Author Interview: Rahel Jarach-Sztern
Sasson catches up with Rahel Jarach, a French, bilingual author whose first book, Yankee Yinglish, deals with Yiddish as a part of American culture. You can buy Yankee Yinglish HERE.
1. What do you enjoy when reading Jewish books? What do you hate?
I love when it is well researched and truthful to Judaism, making me feel good about who I am and where I come from. I hate when it is all about the bad things that Jews do in the name of religion, again and again, forgetting that most people try to be good. When the author obviously has an axe to grind, I would rather read a neutral, non Jewish book.
2. Have you ever gotten reader’s block?
I actually had this once after reading several books that felt bland and uninteresting to me. It only went better when I received recommendations more tailored to my tastes.
3.What’s more important: writing from the heart, or writing what you think people want to read?
It depends on your goal. If you want to have as many readers as possible, go for trendy. My approach is different, I have something to say, and want to touch the heart of those who will relate, so I write from the heart !
4. What other authors are you friends with, and how do they help you become a better writer?
I am extremely lucky to be married to a Jewish writer, and the daughter of one. My grandmother also writes, bis 120, but doesn’t want to publish. We beta read and help each other out, trade ideas and understand the demands of the job. Apart from those, I have several friends who write, or plan to write (some were inspired by my first book).
5. If you could give your ‘younger writing self’ a piece of advice, what would it be?
Start sending to publishers and be confident! There is nothing to lose except time if you don’t.
6. Who is your favorite Jewish author, and why?
The Rebbetzin Esther Jungreis, zal, wrote books that touched my heart and soul, as she put into writing beliefs I was carrying half expressed inside my mind. It was a real revelation.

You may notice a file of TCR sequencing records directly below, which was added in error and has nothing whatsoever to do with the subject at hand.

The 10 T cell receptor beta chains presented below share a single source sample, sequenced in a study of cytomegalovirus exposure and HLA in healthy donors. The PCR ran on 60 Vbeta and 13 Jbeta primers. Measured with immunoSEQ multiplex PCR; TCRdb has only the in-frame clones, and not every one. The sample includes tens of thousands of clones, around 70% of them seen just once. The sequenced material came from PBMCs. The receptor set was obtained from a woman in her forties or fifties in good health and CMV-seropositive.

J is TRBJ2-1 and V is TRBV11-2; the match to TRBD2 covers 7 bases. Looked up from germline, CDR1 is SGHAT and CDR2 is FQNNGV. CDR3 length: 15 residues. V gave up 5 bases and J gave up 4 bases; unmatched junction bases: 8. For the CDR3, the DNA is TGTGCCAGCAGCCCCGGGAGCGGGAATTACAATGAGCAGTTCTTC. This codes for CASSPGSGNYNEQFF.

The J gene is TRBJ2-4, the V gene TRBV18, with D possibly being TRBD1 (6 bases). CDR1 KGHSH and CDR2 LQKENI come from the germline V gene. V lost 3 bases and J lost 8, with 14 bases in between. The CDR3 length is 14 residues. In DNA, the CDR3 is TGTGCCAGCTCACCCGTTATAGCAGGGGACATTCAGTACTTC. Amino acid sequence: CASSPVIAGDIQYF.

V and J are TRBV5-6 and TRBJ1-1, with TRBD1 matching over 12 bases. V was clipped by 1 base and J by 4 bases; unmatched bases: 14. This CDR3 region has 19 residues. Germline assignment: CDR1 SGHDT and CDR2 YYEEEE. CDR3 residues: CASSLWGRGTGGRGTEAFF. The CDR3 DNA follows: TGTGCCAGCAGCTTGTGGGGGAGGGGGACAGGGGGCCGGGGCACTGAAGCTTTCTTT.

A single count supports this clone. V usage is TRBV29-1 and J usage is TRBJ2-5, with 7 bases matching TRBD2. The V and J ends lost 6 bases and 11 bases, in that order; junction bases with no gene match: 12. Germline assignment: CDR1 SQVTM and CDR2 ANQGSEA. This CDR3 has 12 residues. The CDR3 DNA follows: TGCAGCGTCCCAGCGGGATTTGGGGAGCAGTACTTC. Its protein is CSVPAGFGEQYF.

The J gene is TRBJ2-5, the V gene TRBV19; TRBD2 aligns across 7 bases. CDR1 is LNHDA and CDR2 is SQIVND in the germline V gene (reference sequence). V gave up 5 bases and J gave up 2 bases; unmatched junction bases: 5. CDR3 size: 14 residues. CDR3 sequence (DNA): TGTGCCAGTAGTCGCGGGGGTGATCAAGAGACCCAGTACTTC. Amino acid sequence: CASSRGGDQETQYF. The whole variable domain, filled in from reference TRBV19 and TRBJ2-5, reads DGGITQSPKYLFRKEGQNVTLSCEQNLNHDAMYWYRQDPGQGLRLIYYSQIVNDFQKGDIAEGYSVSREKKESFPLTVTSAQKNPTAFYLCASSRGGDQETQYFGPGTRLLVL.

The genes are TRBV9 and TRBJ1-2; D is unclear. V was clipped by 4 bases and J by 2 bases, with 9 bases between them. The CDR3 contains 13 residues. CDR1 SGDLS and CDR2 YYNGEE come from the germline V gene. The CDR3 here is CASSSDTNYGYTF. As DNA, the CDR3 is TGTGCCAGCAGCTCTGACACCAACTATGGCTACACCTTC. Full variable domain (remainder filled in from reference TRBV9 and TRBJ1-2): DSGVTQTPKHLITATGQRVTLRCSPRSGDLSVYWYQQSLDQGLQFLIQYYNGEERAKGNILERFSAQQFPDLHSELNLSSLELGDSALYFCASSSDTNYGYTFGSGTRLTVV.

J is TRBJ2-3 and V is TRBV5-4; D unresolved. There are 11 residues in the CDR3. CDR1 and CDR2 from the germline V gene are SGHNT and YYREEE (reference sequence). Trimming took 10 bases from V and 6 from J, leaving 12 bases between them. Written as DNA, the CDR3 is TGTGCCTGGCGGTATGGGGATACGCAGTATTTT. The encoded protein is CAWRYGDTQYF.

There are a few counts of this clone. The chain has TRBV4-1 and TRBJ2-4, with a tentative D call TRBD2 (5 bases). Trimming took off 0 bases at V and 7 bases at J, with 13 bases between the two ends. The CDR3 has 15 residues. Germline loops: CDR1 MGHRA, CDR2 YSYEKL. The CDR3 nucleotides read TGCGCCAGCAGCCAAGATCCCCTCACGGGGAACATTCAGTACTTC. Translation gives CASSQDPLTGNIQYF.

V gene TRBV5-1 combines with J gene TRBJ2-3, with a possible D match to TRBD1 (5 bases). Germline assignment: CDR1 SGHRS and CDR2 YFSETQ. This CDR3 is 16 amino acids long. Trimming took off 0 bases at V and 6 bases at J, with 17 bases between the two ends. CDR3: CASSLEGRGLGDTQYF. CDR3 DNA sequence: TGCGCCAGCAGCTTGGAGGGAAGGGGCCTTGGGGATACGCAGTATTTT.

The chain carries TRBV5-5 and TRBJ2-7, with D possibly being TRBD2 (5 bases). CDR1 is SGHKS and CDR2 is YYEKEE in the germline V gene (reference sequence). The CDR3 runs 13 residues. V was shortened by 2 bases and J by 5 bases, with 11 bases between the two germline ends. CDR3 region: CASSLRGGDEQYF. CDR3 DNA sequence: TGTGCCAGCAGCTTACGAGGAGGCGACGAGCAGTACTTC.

7. Who do you base the fictional characters in your books on?
People I know, or knew, but also stories I heard of growing up, Jewish archetypes… Some will have a part of my own personality and/or experience, while others are fully made up.
8. What kind of research do you do, and how long do you spend researching before beginning a book?
I take research very seriously. When unsure, I will read, google, ask scholars, or even travel to wherever is needed (of course the last one is not always possible). I spent months researching before writing my academic non fiction book and it involved a trip to NY. My novel involved more research along the writing process than before I started.
9. How do you include Hashem, and / or the more spiritual dimension in your writing?
My spirituality is a big part of who I am. I like to think it pervades my books, especially my fictional ones as opposed to more factual academic. My characters will not be all religious or all Jewish, but I think every author’s world view colors their work.
10. How many hours a day do you write?
It depends. Possibly many hours, and possibly I won’t write on that day. I do try to always keep busy one way or another, writing, reading for my research, or something similar, on a quiet day when the children (kah) are at school.
11. What do you hope your readers will take away from your books?
I hope I manage to convey a beautiful, real and loving image of Judaism, its traditions and history. If someone can learn something about their origins, or end up with a desire to know more about their own family, then I have succeeded.
12. Do you read your book reviews? How do you deal with bad or good ones?
I do. I deal rather the same : I take what could be helpful, and leave the rest alone. Criticism is good when it is well meaning, and necessary for progress.
13. What’s the upside of being a Jewish writer?
The first thing that came to mind : I love the people I get to meet, Jewish or not, religious or not. I also have incredible occasions, like speaking in one of the most famous Parisian synagogues just recently. Lastly, I think that getting exposure will encourage more Jewish writers to bloom, and this is very important to me.
14. Does your family support your career as a writer?
I am extremely lucky that they have always done so. My parents encouraged me to read and write, and so did my grandparents. They are now very proud of my works.
15.If you had to do something differently as a child or teenager to become a better writer as an adult, what would you do?
I wish I had asked more questions to elderly family members, or even elderly neighbours. You can only write about a world you know, unless you are tackling fantasy 😉
Thanks Rahel, and good luck with the book! You can buy Yankee Yinglish HERE.